"In school and at home, we should have an appreciative gaze that gives our children wings"

There can be no learning without enthusiasm. There is a lot of talk about learning about the culture of effort, but I think that this is a serious mistake because effort in itself, just effort, is not an intrinsic value, it is an instrumental value. A combination of enthusiasm, passion, effort, joy, and recognition are key to learning.

What do high-performance teams that work on a sporting level, or even on the level of human organizations or companies all have? They have three things: first, they respect themselves; without respect, they have nothing. It is the same with learning; it is necessary to respect the person who is learning. Second, admiration. Admiration is crucial, because it kick-starts the mechanism of learning by imitation. Personally, when I admire someone, I want to imitate them, subconsciously incorporating their language, their gestures… And the third crucial variable is the need for a deep affection. I believe that we are not aware of the capacity we have to transform those around us, and if we combine all this, we can make our loved ones flourish. When we discuss love, we often edge into the topic of desire, the topic of lust, the topic of Eros. We rarely talk about philia and ágape, we rarely discuss love as the drive for trust, about connection, quality, the power of commitment, the power to transform, the power of dialogue, the power that — really, call it power — most definitely is the emotion that unites us. I believe that, really, there cannot be radical learning without radical love.

Forgetting or trying to erase a memory can lead to both operational malfunctions and significant psychological malfunctions. Memory is necessary, and memory is necessary for gratitude, memory is necessary in order to prevent the wrongs of the past from repeating themselves, that is why historic memory is so crucial. That is why it is crucial to remember those who have helped us, and who have blessed us; that is why it is important to memorize the multiplication tables. Memory is crucial. Cognitive memory, emotional memory, and I would even dare say spiritual memory, in terms of gratitude and humility, are critical. And therefore, you must work on your memory. Because, moreover, it is a pleasure to be able to recall, in the moment, that which at one time has touched you, or that which you believe could be helpful for a friend, or the name of that book that you want to recommend now, or that one movie, or what it said in that excerpt you read, or that poem that perhaps you want to share with the person you love. I believe we should keep working on our memory as yet another component of this whole process of humanization. Without memory, we are nothing.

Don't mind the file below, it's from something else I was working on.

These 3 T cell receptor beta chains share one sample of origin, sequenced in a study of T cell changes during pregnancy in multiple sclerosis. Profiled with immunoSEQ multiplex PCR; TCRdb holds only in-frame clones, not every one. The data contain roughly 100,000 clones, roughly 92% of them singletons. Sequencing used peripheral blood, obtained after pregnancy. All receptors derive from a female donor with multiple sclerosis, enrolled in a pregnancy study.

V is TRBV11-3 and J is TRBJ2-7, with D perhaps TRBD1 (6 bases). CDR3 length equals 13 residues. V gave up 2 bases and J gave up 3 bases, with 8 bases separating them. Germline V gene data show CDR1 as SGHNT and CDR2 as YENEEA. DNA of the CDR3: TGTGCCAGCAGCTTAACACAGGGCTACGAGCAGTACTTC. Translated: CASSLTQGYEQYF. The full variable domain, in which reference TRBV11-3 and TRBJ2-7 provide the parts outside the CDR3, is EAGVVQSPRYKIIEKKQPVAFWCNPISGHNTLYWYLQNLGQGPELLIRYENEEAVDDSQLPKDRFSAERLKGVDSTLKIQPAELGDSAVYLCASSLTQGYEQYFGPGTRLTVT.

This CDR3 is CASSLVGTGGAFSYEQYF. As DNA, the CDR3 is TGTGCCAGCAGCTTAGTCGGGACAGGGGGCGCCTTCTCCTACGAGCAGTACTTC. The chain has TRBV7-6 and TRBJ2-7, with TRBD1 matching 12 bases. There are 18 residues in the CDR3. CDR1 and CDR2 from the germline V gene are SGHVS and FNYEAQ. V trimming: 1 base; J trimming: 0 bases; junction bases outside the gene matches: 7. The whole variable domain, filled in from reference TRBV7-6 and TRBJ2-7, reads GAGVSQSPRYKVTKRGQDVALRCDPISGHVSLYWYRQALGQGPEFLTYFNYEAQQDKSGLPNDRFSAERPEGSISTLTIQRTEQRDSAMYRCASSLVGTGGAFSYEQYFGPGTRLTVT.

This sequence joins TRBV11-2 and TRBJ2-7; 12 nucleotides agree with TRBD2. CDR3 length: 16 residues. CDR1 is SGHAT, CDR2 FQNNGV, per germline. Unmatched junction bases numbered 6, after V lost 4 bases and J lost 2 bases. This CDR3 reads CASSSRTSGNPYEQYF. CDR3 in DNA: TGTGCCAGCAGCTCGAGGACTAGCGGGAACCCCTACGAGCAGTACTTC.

Writer and lecturer Álex Rovira is the author of the best-seller, ‘The Inner Compass' (over half a million copies sold worldwide) and co-author of ‘Good Luck’ (4 million books sold). Rovira believes deeply in the transformative power of words and the way we look at those around us.